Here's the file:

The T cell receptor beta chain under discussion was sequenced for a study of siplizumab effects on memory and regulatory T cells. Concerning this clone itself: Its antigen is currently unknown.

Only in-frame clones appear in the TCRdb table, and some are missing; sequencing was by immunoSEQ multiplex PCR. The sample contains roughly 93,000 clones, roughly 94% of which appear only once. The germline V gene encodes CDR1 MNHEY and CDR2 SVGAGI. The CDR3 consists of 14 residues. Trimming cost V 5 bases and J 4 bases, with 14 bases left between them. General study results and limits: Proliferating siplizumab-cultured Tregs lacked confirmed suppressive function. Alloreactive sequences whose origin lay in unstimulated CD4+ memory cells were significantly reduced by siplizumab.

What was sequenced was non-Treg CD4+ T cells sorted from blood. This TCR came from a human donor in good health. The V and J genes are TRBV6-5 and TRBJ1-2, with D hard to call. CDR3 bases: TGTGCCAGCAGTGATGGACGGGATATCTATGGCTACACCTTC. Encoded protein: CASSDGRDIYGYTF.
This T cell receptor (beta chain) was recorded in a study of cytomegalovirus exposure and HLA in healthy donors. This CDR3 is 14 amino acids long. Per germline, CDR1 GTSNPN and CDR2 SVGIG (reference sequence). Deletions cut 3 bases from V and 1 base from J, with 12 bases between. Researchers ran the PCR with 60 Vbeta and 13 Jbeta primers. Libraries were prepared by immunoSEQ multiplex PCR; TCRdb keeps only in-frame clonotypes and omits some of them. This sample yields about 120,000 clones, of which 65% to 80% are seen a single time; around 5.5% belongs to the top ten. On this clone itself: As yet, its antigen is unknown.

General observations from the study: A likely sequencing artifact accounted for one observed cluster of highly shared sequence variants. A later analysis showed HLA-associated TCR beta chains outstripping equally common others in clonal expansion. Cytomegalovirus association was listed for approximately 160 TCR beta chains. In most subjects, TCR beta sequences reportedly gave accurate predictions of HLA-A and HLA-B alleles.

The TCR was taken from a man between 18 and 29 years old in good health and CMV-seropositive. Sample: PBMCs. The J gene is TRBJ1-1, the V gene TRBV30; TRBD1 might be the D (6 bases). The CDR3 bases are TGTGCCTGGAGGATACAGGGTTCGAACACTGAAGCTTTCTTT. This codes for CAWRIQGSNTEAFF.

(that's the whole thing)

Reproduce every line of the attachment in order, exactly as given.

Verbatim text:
The T cell receptor beta chain under discussion was sequenced for a study of siplizumab effects on memory and regulatory T cells. Concerning this clone itself: Its antigen is currently unknown.

Only in-frame clones appear in the TCRdb table, and some are missing; sequencing was by immunoSEQ multiplex PCR. The sample contains roughly 93,000 clones, roughly 94% of which appear only once. The germline V gene encodes CDR1 MNHEY and CDR2 SVGAGI. The CDR3 consists of 14 residues. Trimming cost V 5 bases and J 4 bases, with 14 bases left between them. General study results and limits: Proliferating siplizumab-cultured Tregs lacked confirmed suppressive function. Alloreactive sequences whose origin lay in unstimulated CD4+ memory cells were significantly reduced by siplizumab.

What was sequenced was non-Treg CD4+ T cells sorted from blood. This TCR came from a human donor in good health. The V and J genes are TRBV6-5 and TRBJ1-2, with D hard to call. CDR3 bases: TGTGCCAGCAGTGATGGACGGGATATCTATGGCTACACCTTC. Encoded protein: CASSDGRDIYGYTF.
This T cell receptor (beta chain) was recorded in a study of cytomegalovirus exposure and HLA in healthy donors. This CDR3 is 14 amino acids long. Per germline, CDR1 GTSNPN and CDR2 SVGIG (reference sequence). Deletions cut 3 bases from V and 1 base from J, with 12 bases between. Researchers ran the PCR with 60 Vbeta and 13 Jbeta primers. Libraries were prepared by immunoSEQ multiplex PCR; TCRdb keeps only in-frame clonotypes and omits some of them. This sample yields about 120,000 clones, of which 65% to 80% are seen a single time; around 5.5% belongs to the top ten. On this clone itself: As yet, its antigen is unknown.

General observations from the study: A likely sequencing artifact accounted for one observed cluster of highly shared sequence variants. A later analysis showed HLA-associated TCR beta chains outstripping equally common others in clonal expansion. Cytomegalovirus association was listed for approximately 160 TCR beta chains. In most subjects, TCR beta sequences reportedly gave accurate predictions of HLA-A and HLA-B alleles.

The TCR was taken from a man between 18 and 29 years old in good health and CMV-seropositive. Sample: PBMCs. The J gene is TRBJ1-1, the V gene TRBV30; TRBD1 might be the D (6 bases). The CDR3 bases are TGTGCCTGGAGGATACAGGGTTCGAACACTGAAGCTTTCTTT. This codes for CAWRIQGSNTEAFF.